Learning to Invest in the Markets – How Professional Traders Do It

Recent turns in the markets have put many people off on the idea of investing because they’ve lost significant portions of their 401k’s and IRA’s. This has meant putting their retirement plans off as much as 10 years. For people in their 50’s, 60’s, even 70’s, that’s a hard reality to swallow.

However, if someone is really serious in controlling their retirement, there are ways to approach learning how to invest for yourself. You can even be able to retire in months, not years. Remember that, many professional investors have still made money in these current markets. You can too, if you know where to acquire these skills.

Don’t Listen to the Noise 
Too many people make the mistake of not taking investing seriously when they get into it. They take advice from sources such as people who have never invested, television pundits, the news, or listen to their own ‘gut’ hunches. These newbie investors either lose their money off the bat, or even if they make money immediately, will eventually lose all if it when their bad decisions catch up to them.

Why Investing Looks So Easy But is So Hard 
In concept and theory, investing is easy. Buy low, sell high, and you’ll make money. However, what clouds the judgment of amateur investors are their emotions. Both greed and fear interfere with sound decisions and will get you in trouble every time. Leaving emotions out of investment decisions is a skill that is underestimated by most amateur investors.

The Secret to Learning the Right Way 
Learning to invest takes interest, desire, and commitment, and more importantly a coach or mentor who is successful in their own right. Why not learn from someone who’s already got it figured out? And do it in live market conditions.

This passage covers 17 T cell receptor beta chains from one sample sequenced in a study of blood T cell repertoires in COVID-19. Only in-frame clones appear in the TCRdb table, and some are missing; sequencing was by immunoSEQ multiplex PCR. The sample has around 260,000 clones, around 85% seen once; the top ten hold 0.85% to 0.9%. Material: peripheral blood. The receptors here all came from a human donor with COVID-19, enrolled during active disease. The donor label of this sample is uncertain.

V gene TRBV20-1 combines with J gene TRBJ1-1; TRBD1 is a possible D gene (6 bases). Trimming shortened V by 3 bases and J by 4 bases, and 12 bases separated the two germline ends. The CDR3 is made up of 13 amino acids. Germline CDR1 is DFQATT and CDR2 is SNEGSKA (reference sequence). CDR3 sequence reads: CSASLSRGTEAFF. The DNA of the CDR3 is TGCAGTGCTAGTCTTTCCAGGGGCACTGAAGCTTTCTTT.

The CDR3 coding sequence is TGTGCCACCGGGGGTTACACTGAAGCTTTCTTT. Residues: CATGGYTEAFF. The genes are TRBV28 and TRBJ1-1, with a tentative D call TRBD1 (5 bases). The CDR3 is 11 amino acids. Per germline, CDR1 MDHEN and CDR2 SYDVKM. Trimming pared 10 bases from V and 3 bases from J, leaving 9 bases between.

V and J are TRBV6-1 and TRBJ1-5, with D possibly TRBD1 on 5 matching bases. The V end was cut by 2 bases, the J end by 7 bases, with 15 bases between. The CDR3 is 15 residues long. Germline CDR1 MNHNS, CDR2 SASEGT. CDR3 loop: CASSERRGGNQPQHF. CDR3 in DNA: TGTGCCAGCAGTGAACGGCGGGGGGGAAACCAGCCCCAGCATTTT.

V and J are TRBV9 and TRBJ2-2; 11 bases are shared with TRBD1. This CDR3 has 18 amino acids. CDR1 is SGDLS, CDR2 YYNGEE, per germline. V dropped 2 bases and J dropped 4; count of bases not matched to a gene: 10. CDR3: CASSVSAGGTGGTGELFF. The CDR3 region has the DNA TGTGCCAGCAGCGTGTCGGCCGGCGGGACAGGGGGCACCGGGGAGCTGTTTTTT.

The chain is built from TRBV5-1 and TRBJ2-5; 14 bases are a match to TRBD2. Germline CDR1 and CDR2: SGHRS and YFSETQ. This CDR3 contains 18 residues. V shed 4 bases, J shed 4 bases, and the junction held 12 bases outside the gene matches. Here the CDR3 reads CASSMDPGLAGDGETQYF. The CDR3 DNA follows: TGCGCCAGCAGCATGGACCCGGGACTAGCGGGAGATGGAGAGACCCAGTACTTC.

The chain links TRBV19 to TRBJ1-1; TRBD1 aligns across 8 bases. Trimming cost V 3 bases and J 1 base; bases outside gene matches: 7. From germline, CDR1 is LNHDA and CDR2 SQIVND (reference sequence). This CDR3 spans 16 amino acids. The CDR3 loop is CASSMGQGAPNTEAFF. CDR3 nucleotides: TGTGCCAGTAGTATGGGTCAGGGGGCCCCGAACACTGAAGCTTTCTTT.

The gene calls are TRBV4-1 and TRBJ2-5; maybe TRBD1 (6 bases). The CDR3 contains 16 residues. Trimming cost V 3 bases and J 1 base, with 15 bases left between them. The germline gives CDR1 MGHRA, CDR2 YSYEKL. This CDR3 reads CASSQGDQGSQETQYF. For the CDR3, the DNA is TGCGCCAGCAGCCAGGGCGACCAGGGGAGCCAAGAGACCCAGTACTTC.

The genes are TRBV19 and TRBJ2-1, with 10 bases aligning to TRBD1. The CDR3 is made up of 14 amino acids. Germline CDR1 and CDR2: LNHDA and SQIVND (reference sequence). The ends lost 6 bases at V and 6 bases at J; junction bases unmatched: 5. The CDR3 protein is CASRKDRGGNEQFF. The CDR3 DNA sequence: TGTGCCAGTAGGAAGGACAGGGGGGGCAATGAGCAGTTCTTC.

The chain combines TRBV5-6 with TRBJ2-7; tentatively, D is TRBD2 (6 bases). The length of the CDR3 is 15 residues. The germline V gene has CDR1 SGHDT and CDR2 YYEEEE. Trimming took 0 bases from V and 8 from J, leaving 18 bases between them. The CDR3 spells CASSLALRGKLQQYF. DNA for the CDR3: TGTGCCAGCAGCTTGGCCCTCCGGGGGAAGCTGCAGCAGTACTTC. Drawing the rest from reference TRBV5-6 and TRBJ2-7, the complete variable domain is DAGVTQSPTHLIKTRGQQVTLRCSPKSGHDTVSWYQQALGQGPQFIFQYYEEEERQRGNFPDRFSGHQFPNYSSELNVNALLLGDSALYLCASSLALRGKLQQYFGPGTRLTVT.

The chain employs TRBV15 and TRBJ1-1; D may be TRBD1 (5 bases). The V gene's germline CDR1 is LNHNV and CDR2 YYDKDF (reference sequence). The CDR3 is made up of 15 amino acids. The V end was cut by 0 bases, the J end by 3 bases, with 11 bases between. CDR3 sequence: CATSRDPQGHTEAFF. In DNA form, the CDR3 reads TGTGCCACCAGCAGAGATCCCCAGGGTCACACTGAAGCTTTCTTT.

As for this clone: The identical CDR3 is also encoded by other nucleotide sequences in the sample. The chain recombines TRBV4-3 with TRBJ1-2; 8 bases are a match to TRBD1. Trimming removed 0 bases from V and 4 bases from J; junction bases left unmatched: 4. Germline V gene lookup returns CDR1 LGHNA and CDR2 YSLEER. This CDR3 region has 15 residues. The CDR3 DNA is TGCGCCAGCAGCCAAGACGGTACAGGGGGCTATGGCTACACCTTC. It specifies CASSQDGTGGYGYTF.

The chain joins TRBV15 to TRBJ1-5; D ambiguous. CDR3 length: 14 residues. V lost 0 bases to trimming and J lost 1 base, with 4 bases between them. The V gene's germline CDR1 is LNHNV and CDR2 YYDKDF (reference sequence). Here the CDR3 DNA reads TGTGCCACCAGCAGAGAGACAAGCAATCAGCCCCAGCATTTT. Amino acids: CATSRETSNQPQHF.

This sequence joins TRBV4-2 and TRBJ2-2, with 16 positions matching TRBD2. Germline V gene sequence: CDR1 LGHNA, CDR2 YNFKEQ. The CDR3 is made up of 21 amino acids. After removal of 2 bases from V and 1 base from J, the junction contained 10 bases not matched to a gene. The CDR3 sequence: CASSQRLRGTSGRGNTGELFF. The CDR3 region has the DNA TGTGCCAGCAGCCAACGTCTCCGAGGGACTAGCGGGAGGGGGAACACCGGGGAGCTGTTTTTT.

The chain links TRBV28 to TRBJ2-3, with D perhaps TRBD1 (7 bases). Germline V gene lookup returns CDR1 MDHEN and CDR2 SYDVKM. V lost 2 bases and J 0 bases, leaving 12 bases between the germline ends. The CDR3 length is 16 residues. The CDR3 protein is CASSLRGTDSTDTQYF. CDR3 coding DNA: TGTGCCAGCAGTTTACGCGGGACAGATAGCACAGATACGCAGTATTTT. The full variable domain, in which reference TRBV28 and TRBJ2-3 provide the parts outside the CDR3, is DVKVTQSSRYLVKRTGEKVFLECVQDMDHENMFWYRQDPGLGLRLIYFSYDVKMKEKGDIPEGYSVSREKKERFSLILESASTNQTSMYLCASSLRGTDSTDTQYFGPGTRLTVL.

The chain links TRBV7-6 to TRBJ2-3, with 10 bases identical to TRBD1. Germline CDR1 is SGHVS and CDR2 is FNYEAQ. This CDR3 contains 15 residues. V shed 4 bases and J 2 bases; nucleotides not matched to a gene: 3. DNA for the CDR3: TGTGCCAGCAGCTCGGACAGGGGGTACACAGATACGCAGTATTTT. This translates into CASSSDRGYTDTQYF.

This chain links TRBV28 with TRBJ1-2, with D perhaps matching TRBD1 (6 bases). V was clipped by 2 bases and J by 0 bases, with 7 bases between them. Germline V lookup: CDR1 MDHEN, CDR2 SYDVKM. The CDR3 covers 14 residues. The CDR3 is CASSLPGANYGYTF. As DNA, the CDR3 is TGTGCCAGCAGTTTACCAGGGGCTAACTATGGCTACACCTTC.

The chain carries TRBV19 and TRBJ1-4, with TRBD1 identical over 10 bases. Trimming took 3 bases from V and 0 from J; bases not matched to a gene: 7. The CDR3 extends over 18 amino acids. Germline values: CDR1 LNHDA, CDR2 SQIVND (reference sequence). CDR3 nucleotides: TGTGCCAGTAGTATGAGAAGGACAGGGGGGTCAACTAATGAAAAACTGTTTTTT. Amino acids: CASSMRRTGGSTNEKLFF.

You wouldn’t expect a fourth year medical student to walk into the operating room and perform brain surgery, would you? Even if they ‘know’ the surgical procedure. Studying the procedure in theory and actually performing the surgery are two very different things. It really has to do with applying the knowledge, and making sound decisions in the moment, I.e. when situations don’t present themselves as “textbook”.

So why would you expect to learn how to invest from studying courses, or taking classes without the benefit of learning from a professional trader in real market conditions? At the same time, learning how to leave greed and fear out of it?

By investing in your own education to trade alongside a professional, you’ll be:

* Making more money in the long run. 
* Shortening your learning curve, literally by years. 
* Prevent you from making costly mistakes, such as draining your investment account.

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